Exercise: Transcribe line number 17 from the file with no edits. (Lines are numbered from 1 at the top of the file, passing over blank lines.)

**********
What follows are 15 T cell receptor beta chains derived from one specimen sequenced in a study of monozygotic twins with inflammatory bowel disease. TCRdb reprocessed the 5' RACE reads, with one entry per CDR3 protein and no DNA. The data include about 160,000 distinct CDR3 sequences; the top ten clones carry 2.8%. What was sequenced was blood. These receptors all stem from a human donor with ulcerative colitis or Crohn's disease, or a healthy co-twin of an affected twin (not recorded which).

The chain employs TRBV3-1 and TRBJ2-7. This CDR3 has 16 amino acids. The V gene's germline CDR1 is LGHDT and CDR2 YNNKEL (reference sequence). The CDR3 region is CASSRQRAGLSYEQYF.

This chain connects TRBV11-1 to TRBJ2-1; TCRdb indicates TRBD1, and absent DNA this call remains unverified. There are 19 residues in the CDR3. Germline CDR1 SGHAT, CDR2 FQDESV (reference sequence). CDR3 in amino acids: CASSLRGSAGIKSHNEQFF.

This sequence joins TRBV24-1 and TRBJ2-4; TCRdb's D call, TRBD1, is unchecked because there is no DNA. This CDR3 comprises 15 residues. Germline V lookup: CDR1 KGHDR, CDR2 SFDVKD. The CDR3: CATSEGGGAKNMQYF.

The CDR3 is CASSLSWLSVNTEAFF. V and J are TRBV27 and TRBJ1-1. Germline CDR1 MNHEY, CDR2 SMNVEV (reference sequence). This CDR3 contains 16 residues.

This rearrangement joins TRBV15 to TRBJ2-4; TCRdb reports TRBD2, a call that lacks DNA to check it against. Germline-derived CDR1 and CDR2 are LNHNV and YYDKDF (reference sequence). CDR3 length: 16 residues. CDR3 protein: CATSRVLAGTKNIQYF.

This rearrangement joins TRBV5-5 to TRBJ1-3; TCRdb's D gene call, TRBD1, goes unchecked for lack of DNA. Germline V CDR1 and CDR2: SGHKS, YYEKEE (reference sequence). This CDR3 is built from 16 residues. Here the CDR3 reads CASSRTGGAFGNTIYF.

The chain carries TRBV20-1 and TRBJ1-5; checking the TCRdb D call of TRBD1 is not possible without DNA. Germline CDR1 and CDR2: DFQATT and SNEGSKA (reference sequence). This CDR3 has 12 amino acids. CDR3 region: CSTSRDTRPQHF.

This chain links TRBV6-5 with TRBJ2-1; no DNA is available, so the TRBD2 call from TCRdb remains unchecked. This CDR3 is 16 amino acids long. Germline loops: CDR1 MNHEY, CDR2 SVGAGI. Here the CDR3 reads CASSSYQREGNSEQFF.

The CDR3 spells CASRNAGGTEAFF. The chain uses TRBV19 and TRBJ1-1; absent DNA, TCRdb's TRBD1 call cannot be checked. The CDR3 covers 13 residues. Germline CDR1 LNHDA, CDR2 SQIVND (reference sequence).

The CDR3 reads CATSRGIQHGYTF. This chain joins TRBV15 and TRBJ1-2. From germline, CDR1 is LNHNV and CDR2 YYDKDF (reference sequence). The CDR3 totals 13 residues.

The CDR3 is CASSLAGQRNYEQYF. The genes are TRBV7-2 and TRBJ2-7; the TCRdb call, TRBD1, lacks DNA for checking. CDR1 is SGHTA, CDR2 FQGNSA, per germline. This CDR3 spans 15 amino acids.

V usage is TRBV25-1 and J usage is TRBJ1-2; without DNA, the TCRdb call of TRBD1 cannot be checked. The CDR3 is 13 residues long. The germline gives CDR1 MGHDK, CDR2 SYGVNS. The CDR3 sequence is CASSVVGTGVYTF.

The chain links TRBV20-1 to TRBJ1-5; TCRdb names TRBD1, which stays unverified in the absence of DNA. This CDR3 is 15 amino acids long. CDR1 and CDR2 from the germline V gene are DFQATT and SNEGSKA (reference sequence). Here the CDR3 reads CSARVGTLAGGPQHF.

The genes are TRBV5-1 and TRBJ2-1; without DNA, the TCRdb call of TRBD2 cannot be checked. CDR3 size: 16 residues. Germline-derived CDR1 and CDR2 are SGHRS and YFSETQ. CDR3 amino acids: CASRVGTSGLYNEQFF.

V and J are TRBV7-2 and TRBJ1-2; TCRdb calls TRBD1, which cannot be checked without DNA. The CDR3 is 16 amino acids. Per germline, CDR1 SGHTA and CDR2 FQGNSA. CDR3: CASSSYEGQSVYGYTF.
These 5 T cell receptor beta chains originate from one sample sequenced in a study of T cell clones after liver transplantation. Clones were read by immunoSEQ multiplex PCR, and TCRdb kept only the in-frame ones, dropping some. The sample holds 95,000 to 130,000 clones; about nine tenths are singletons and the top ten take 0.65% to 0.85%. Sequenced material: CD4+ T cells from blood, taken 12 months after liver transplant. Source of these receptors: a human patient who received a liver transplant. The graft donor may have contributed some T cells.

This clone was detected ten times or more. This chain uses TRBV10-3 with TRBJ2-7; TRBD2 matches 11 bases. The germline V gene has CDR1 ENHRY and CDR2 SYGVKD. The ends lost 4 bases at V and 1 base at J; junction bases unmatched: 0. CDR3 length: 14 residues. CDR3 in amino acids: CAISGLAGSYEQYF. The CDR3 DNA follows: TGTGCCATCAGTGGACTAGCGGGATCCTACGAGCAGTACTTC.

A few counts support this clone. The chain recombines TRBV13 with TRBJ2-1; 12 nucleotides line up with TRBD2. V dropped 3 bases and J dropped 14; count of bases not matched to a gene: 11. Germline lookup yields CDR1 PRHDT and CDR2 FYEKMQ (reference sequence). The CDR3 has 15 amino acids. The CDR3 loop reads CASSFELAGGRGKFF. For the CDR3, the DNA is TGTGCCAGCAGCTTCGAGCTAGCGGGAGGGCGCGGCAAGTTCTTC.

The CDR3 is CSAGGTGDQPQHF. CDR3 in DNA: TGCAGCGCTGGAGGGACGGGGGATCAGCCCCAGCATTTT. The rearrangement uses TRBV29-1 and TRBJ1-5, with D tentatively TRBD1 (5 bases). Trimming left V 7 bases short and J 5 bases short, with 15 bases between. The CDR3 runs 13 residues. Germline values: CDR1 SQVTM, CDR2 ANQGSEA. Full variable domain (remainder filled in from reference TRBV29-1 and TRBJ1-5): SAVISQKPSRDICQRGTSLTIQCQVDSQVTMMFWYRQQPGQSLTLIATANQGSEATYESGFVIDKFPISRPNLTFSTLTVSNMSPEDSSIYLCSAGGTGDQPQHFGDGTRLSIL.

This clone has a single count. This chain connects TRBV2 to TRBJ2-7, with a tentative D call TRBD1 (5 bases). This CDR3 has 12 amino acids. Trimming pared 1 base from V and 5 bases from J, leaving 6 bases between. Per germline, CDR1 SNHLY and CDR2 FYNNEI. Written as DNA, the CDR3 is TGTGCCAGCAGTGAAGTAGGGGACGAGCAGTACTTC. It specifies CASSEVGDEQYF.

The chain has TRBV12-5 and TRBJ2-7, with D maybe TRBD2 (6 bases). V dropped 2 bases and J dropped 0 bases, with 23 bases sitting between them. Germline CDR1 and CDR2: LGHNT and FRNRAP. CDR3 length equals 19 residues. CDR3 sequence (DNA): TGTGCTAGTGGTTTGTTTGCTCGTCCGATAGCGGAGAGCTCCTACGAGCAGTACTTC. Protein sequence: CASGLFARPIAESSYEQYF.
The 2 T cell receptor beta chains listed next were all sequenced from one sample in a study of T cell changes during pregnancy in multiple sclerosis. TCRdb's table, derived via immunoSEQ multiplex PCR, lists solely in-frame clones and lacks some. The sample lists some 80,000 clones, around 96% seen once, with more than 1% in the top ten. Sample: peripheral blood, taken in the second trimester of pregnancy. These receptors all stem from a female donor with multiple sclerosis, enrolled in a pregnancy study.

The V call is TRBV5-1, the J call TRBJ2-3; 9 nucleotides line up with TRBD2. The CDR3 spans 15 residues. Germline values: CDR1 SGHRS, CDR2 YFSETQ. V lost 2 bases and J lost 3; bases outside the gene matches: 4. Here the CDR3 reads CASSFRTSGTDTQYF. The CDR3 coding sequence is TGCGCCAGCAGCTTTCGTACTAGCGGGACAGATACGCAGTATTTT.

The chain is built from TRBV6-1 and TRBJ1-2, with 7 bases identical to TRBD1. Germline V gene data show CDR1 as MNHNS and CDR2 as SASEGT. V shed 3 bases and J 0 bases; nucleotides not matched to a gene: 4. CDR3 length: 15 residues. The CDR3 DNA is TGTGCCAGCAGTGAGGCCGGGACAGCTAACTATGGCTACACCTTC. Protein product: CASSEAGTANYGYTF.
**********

These 5 T cell receptor beta chains originate from one sample sequenced in a study of T cell clones after liver transplantation. Clones were read by immunoSEQ multiplex PCR, and TCRdb kept only the in-frame ones, dropping some. The sample holds 95,000 to 130,000 clones; about nine tenths are singletons and the top ten take 0.65% to 0.85%. Sequenced material: CD4+ T cells from blood, taken 12 months after liver transplant. Source of these receptors: a human patient who received a liver transplant. The graft donor may have contributed some T cells.